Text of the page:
Kelly Brough is stepping down as CEO of the Denver Metro Chamber of Commerce, a move that is furthering talk about a potential bid for mayor in 2023.

What to know: Brough, 57, led the chamber for 12 years and served as the first woman in the post.

  • In the role, she acted as the area's top economic development recruiter and pushed major policies at the state Capitol and ballot box.
  • She previously worked for three years as chief of staff to then-mayor John Hickenlooper.

The intrigue: In announcing her departure — effective Sept. 1 — Brough said she has no plans to run for office. But she hopes to remain involved in housing and education issues, the Denver Business Journal reported.

The state of play: The mayor's race is expected to be a wide-open affair, but if she entered, Brough would be one of the better-prepared candidates.

  • "Kelly is smart, knows the city well and will have the business community behind her. All of which would make her a formidable candidate," Sheila MacDonald, a Democratic strategist in Denver, tells John.

Yes, but: Brough's alliance with business interests and opposition to key Democratic measures at the Statehouse could work against her as the city trends further to the left.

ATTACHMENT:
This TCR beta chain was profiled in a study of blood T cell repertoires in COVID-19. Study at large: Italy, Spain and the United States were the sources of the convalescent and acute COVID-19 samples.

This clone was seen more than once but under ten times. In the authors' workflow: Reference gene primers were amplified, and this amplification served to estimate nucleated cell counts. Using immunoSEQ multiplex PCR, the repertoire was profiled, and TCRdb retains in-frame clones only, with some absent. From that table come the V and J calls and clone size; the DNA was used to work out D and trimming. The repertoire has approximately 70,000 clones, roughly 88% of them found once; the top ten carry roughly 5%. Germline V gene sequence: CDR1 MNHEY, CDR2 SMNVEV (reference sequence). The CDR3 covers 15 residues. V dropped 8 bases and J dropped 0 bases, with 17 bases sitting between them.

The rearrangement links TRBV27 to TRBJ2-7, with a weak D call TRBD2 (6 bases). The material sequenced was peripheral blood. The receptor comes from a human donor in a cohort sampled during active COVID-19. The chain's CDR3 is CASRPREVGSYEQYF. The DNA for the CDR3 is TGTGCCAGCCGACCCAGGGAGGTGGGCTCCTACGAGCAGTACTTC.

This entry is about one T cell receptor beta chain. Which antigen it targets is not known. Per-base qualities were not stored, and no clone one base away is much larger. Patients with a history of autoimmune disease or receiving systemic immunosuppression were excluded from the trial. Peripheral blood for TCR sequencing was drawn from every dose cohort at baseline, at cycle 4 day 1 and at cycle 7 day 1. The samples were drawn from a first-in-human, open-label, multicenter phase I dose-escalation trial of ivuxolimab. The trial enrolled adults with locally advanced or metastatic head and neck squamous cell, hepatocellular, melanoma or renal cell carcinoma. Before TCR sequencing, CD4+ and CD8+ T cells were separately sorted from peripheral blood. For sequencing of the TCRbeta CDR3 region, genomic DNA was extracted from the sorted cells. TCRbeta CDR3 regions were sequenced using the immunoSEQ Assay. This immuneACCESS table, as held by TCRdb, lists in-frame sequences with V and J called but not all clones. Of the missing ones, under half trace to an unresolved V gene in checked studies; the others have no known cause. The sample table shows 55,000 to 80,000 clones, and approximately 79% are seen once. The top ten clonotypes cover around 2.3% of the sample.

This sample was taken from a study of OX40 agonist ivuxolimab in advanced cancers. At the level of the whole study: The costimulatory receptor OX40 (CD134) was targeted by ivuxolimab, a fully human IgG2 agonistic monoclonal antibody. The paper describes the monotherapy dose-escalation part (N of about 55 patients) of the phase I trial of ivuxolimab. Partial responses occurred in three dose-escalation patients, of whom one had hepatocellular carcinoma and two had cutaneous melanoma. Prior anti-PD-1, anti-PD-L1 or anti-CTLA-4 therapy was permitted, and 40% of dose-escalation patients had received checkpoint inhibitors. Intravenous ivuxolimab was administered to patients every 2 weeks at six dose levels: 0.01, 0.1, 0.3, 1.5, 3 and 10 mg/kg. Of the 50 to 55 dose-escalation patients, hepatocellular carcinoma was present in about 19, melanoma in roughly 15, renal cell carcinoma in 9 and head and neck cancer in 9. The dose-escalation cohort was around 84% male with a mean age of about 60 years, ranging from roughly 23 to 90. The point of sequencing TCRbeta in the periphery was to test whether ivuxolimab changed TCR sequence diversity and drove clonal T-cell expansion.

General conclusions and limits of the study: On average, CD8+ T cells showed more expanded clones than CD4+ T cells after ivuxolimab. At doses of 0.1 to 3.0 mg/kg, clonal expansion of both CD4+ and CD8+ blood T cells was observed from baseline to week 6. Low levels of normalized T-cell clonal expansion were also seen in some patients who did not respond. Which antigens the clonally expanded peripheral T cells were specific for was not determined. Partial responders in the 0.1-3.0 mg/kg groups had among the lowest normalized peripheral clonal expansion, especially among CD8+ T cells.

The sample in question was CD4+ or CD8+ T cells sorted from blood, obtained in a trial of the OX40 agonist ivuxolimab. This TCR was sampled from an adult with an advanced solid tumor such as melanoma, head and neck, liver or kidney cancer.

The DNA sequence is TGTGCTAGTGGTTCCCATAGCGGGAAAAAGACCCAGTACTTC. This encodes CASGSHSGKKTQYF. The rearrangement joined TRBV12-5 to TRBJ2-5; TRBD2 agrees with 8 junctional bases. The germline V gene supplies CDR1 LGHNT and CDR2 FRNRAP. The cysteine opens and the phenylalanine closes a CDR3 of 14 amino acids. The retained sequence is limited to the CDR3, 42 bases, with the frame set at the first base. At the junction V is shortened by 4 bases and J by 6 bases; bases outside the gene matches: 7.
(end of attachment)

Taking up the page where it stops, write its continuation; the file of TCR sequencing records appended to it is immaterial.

5. Nuggets: A quick dig into the headlines

Illustration of a pixelated pickaxe hitting a pixelated rock with gold in it.

Illustration: Brendan Lynch/Axios

  • The relatives of the Boulder mass shooting are demanding that a special master distribute the donations to victims because the nonprofits currently handling the $6 million collected so far are not being transparent. (AP)
  • 25 young, vaccinated Coloradans ages 12 to 17 will be randomly chosen to win a $50,000 college scholarship over the next five weeks as part of a new state health initiative to up vaccine rates. (9News)
  • As other states add limits on abortions, women are coming to Colorado, one of seven without restrictions. A fund helped 1,162 people access abortions last year, 20 times as many as in 2017. (Colorado Sun)
  • The new reservation system at Rocky Mountain National Park is about as popular as expected — which is to say it's not. It drew an hourlong wait to get into the park and screaming-mad tourists. (Denver Post)
  • A Denver firefighter was arrested at his fire station Wednesday for allegedly uploading videos to the internet of kids being sexually abused. (9News)
  • Colorado-based Lockheed Martin Space is part of two research missions to Venus that will launch as soon as 2028, NASA announced. (Denver Business Journal)

6. Hot home: Cherry Creek chateau asks $7.5M

A dining table with purple chairs inside a spacious home.

Photo: Nate Polta, courtesy of Danielle Dolan

One of Denver's more stunning homes — a chateau in the middle of the city — is on the market.

  • The custom dwelling drips luxury with extensive millwork, floor-to-ceiling glass windows and doors, a sunken living room and an elevator, Axios' Brianna Crane writes.
  • It was crafted by BOSS.architecture and Montare Builders just two years ago.

Details: At 5,310 square feet, it has five beds and seven baths.

Take a look around

Our picks:

🐻 John is reading this story (and watching the amazing videos) of wildlife crossings.

ğŸŽ‚ Alayna is celebrating a dear friend's 30th birthday at this French restaurant.

🍟 Thanks to all who shared their favorite fries in Denver! Top spots included Vesper Lounge, Cafe Rendezvous, The 49th and Steuben's.